Traditional Drawing by Henry E. Sorenson, Jr., Professor of Architecture, Montana State University
“This image was originally made by scoring lines with my index finger into wet sand along a Florida beach. I liked it enough to copy the diagram into my journal. I was just playing—with no real purpose in mind. I was making my mark in a beautiful place on a beautiful day. Just like children and adults do every day at the beach. Just like people have always behaved along a wash of sand before the greatness of the ocean. No big deal. I was just drawing. Everybody does it to one degree or another. Like most children, my seven-year-old daughter draws every day. Nobody tells her to draw. Her mother and I seldom even talk about it. But once or twice a day she gets out her box of pencils and markers, pulls a sheet of white paper from her top drawer and makes a picture. It’s just one of the ways she plays. It’s satisfying. It nurtures something from within.
Drawing is a natural and primary form of self-expression. Like athletics, it connects our personal mental goals and aspirations with the muscular coordination of our bodies. In drawing, we “act out” the images we see in our minds. We relive them in a uniquely human dance of hand and arm movements that bring our innermost thoughts to life before our eyes. When we draw, our whole being is involved. We relax into an easy, almost floating sensation as we swirl light, spiraling curlicues onto a sheet of paper. We tense every muscle fiber and grit our teeth when we drive deep, jagged, lightening-like strokes into the page.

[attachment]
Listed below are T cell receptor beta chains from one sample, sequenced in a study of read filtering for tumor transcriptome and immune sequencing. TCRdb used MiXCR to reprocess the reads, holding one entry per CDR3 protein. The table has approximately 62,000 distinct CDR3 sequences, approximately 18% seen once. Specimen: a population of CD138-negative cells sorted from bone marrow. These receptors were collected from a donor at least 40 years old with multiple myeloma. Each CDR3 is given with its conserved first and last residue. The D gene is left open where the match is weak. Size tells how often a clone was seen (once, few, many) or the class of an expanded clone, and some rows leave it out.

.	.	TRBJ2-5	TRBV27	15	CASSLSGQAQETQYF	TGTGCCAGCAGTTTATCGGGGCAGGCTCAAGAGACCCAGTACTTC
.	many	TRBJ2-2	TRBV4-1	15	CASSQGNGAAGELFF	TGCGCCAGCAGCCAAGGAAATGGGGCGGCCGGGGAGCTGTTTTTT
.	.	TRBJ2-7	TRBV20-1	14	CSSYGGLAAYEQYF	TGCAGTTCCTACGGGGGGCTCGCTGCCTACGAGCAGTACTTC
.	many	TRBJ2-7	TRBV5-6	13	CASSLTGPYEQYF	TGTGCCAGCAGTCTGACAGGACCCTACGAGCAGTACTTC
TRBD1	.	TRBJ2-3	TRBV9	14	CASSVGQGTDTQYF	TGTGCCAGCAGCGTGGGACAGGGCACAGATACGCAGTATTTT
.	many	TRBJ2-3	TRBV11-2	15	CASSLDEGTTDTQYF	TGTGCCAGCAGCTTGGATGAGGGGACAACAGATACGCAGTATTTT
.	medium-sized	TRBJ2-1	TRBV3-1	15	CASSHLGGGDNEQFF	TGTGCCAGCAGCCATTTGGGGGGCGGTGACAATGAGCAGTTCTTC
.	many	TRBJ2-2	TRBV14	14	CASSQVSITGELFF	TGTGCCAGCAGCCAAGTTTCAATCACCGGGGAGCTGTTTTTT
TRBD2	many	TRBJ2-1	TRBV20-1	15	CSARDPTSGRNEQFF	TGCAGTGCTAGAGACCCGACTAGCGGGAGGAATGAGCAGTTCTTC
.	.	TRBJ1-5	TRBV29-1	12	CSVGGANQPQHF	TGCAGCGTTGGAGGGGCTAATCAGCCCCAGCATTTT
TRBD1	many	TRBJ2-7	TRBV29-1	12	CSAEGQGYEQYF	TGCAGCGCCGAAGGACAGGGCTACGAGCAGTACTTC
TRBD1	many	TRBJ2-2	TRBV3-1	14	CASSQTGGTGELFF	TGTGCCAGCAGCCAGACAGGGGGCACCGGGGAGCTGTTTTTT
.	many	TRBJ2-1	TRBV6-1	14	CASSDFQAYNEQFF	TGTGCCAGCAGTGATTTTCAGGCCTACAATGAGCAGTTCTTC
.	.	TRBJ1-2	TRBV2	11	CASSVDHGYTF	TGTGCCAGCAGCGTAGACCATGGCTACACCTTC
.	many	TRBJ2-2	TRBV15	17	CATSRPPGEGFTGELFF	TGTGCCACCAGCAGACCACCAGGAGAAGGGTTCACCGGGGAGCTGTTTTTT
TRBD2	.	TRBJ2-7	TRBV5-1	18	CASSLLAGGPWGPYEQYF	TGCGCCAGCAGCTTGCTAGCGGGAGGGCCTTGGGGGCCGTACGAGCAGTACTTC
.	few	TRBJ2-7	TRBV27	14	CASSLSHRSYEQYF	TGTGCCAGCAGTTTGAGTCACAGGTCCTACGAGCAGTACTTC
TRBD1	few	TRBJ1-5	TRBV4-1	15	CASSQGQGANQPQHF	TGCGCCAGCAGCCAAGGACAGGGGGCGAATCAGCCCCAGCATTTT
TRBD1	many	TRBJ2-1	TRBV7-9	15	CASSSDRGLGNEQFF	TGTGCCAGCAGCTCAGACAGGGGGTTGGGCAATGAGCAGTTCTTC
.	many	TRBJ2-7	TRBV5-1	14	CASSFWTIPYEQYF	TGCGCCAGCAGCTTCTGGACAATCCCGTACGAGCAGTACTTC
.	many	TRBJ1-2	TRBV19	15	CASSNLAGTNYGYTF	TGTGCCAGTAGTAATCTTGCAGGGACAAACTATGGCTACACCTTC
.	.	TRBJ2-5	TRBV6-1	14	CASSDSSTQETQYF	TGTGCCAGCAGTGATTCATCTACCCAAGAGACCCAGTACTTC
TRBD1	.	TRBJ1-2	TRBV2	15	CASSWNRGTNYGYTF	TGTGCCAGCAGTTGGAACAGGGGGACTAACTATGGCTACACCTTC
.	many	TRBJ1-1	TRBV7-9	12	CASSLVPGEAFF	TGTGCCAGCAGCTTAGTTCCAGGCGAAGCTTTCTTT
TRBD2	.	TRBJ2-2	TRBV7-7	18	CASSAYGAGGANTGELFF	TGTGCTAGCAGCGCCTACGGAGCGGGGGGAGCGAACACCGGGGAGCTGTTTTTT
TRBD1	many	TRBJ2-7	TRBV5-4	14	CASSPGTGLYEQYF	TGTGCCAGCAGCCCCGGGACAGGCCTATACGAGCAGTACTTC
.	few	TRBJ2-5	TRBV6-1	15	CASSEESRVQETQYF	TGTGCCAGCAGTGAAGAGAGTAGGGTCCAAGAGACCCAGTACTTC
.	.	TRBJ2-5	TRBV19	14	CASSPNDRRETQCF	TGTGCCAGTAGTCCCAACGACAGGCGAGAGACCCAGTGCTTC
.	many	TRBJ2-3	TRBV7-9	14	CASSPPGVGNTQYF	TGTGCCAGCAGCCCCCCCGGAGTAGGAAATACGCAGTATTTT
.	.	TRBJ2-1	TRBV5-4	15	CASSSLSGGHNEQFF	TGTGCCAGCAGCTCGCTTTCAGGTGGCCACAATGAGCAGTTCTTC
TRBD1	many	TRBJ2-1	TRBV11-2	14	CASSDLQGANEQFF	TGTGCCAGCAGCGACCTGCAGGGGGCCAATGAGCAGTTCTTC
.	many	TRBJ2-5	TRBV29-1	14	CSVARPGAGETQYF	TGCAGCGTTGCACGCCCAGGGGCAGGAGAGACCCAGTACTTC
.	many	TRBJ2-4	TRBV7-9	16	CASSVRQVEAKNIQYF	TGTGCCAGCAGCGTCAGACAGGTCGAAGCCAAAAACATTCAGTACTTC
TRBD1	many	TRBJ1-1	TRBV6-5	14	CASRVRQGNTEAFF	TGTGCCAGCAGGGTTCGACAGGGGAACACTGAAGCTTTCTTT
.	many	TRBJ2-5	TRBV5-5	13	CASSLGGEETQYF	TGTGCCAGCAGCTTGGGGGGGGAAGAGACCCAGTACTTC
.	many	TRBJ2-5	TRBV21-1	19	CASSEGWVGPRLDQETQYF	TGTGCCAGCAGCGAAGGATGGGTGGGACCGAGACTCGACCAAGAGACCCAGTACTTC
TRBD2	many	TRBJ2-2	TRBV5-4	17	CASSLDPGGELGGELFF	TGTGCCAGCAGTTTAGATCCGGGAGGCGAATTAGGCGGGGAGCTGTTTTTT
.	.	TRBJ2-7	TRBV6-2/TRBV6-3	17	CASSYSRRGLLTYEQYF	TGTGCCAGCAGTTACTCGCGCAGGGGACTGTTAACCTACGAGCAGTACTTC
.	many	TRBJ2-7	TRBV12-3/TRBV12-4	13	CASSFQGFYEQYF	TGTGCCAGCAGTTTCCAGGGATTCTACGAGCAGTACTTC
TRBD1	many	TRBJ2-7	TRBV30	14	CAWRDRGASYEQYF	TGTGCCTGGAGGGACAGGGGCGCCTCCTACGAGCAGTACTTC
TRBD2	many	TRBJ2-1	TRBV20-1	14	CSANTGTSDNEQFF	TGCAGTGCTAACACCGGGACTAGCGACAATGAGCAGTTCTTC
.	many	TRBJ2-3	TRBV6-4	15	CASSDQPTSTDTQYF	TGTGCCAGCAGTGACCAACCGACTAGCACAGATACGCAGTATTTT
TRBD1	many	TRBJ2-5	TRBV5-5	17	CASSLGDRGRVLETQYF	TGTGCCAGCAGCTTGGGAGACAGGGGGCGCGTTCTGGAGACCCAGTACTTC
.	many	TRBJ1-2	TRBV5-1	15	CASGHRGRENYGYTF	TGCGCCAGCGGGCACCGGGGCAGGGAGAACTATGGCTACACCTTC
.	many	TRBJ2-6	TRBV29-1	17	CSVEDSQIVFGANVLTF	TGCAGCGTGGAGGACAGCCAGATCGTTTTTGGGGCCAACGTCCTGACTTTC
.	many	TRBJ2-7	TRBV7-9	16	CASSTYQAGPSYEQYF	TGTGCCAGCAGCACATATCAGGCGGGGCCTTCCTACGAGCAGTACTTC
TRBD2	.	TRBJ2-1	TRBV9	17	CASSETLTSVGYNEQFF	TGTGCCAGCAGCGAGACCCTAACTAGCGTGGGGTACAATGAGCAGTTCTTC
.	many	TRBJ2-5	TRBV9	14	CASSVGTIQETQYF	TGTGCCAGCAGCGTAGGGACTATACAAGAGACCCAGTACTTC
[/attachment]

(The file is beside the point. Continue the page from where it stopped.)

Drawing is visceral. It is an intrinsic mode of self-expression and creativity. It is as human as singing or dancing, laughing or crying. It is part of who and what we are. If the creative arts exist to express and reaffirm our humanity, then we must draw. Because in drawing our innately human qualities are expressed as images crafted by purely human means. If the medium is the message, then the means of making itself has meaning. In the arts, the work that moves us most profoundly and directly is the work that most subtly and accurately reflects the uniqueness of ourselves back to us.
Drawing is from and of us like no other imagery can be. Drawing is a direct expression of our soul and body. Intrinsic, automatic, irreplaceable. And no big deal.”
Opportunities, The Newsletter of the Design Communication Association, Spring 2009 Edition
The Design Communication Association (DCA) is an international professional society composed of graphics/design teachers from schools of architecture, landscape architecture, interior design, graphic design, and product design. Check out their website and view drawings and illustrations from their members.